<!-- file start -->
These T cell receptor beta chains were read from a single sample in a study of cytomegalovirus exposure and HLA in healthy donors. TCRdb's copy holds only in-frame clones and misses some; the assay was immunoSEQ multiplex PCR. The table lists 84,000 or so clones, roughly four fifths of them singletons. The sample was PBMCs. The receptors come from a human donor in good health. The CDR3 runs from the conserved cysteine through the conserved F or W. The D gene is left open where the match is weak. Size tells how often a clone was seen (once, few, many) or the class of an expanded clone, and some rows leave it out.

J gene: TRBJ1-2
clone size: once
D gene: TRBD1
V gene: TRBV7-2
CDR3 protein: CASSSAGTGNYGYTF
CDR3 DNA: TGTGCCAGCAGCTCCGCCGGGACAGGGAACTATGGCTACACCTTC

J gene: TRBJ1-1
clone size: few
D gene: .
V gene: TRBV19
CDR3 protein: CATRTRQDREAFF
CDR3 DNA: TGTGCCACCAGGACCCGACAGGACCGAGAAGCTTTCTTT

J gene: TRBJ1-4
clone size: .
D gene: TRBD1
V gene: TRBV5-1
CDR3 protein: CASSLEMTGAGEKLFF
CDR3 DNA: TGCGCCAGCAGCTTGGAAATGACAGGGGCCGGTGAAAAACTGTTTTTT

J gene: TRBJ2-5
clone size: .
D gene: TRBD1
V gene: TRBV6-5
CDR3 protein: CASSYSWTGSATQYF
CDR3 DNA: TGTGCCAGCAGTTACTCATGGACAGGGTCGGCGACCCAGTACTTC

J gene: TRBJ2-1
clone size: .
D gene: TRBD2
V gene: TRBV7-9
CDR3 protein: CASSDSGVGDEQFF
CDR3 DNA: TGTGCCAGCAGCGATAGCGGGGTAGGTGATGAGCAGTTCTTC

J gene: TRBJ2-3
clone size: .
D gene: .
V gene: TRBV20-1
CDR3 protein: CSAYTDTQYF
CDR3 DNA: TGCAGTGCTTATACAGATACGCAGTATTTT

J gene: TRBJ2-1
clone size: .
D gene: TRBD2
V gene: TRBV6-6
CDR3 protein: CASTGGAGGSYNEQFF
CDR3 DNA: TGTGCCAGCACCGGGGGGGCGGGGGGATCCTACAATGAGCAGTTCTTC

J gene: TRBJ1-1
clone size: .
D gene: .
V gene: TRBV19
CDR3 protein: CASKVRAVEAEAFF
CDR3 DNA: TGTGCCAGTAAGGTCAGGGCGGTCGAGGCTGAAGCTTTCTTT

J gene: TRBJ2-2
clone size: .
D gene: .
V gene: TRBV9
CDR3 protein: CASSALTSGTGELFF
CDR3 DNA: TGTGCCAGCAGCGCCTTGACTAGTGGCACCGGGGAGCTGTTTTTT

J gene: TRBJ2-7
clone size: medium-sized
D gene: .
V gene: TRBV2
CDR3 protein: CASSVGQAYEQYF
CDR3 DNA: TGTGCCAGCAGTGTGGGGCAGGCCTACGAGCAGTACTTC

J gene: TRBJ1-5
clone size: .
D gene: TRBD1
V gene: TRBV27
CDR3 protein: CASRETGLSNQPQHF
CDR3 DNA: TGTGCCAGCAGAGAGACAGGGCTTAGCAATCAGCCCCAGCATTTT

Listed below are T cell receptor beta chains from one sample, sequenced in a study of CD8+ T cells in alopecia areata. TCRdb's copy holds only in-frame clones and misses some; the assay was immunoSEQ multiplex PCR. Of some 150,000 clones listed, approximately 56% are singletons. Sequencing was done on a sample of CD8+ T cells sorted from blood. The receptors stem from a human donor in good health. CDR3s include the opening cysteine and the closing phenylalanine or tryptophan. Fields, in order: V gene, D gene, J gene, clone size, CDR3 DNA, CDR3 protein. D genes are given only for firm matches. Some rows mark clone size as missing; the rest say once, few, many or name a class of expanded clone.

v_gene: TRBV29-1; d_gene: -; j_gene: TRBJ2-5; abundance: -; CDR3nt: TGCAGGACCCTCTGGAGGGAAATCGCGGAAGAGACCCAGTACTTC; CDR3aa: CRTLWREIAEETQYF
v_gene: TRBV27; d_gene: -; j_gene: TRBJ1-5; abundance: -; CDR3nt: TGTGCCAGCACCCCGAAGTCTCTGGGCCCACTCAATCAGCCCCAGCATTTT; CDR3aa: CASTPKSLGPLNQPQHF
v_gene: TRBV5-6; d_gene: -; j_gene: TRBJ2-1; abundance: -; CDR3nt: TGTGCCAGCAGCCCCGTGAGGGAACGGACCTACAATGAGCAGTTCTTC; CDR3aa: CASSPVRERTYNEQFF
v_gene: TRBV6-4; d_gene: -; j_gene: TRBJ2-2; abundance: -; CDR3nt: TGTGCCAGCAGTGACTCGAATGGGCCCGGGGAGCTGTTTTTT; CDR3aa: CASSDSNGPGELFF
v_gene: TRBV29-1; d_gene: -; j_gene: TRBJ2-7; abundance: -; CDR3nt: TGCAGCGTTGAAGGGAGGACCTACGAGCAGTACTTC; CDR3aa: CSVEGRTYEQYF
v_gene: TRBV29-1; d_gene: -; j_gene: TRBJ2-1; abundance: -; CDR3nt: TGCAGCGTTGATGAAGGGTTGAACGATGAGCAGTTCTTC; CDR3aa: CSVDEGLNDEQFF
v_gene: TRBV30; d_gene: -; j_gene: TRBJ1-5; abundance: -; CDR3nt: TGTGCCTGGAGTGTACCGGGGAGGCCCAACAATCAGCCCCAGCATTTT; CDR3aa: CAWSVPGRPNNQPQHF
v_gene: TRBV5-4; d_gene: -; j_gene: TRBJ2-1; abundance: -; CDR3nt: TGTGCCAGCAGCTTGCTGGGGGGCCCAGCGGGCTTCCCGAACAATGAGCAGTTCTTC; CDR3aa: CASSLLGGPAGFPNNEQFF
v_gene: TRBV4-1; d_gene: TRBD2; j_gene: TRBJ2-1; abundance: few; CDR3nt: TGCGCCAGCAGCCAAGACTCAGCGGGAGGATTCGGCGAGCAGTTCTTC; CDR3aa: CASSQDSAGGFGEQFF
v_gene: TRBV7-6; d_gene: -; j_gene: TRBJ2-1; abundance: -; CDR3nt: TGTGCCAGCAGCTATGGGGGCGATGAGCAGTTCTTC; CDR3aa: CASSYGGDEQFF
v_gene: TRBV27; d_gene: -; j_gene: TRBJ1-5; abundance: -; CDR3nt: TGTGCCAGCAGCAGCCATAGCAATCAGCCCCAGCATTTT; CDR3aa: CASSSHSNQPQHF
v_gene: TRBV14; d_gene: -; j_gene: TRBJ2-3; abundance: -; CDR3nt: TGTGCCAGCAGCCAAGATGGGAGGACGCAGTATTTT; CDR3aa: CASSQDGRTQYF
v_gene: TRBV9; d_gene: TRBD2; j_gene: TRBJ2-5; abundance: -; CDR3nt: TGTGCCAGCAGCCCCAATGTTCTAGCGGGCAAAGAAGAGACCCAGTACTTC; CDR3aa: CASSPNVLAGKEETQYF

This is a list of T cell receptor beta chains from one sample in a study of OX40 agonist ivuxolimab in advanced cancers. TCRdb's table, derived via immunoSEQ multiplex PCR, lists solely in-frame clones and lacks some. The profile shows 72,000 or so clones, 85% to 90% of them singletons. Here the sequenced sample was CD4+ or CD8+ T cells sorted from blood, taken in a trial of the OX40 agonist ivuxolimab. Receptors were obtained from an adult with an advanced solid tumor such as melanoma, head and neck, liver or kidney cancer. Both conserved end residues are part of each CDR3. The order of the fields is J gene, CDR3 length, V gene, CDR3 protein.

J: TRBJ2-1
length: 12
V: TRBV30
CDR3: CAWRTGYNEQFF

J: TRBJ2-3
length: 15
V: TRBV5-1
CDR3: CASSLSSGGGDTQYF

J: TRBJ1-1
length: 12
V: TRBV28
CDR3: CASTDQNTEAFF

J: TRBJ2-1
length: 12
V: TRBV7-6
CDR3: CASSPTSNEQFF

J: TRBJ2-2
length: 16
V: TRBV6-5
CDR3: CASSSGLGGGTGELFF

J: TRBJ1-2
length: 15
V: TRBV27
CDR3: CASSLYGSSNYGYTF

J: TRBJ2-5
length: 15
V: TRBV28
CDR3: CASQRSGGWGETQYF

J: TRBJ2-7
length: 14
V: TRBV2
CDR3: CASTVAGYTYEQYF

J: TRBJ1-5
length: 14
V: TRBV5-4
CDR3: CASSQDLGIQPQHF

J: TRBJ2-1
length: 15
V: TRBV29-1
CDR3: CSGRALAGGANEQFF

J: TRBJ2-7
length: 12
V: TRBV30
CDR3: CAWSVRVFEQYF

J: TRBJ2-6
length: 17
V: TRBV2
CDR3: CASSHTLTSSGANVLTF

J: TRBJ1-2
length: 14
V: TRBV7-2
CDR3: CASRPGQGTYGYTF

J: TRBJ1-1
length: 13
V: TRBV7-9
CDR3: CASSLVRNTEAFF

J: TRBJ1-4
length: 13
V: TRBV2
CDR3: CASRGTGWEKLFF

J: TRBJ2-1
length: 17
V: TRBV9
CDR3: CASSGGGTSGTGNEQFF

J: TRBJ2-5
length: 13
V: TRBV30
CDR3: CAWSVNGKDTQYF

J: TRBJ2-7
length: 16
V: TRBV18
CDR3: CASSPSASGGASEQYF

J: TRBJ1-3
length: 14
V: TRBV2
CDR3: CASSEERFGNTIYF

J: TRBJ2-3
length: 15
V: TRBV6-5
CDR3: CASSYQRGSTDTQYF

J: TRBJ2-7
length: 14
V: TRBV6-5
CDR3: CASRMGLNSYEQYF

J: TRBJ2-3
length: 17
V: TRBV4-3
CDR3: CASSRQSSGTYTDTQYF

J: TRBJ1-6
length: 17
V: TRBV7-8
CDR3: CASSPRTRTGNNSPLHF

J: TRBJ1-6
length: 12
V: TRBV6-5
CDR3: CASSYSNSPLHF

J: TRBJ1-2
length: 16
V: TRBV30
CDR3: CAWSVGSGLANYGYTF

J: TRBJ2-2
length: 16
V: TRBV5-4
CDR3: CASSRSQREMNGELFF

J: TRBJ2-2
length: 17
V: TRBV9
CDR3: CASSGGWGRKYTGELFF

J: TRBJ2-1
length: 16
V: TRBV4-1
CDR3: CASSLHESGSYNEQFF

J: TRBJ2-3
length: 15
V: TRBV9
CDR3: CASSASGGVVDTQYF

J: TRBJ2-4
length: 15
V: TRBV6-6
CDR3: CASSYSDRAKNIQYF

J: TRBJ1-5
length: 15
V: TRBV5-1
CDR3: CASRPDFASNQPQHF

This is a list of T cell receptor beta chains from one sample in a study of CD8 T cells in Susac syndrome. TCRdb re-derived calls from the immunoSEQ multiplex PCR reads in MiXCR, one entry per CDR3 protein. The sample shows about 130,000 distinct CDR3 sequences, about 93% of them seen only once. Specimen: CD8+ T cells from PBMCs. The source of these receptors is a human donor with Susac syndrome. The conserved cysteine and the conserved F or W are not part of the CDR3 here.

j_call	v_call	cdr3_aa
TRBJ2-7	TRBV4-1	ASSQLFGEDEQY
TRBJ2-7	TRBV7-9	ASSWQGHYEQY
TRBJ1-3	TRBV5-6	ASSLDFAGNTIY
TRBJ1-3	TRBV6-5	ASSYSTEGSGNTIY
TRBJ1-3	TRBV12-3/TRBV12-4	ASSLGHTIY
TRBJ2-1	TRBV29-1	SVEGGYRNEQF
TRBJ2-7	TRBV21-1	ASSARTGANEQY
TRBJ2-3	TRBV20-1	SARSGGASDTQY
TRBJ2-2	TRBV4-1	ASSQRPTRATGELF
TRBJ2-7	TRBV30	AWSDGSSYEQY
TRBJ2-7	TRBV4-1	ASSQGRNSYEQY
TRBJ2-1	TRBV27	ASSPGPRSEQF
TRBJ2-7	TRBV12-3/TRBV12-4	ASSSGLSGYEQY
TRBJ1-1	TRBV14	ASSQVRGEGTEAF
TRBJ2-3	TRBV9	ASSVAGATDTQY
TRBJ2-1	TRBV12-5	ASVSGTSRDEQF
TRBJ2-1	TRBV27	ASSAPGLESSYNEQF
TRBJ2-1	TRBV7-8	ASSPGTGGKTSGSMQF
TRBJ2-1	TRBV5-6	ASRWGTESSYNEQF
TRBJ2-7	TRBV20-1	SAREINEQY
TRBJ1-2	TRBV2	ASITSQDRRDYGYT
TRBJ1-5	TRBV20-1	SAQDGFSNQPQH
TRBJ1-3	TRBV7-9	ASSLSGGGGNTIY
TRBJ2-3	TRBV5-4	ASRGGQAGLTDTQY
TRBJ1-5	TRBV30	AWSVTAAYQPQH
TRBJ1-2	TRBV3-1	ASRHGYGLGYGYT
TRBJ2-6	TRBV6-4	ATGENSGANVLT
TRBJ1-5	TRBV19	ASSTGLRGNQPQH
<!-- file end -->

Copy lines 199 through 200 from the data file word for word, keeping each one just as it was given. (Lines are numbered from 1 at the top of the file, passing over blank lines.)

J: TRBJ2-4
length: 15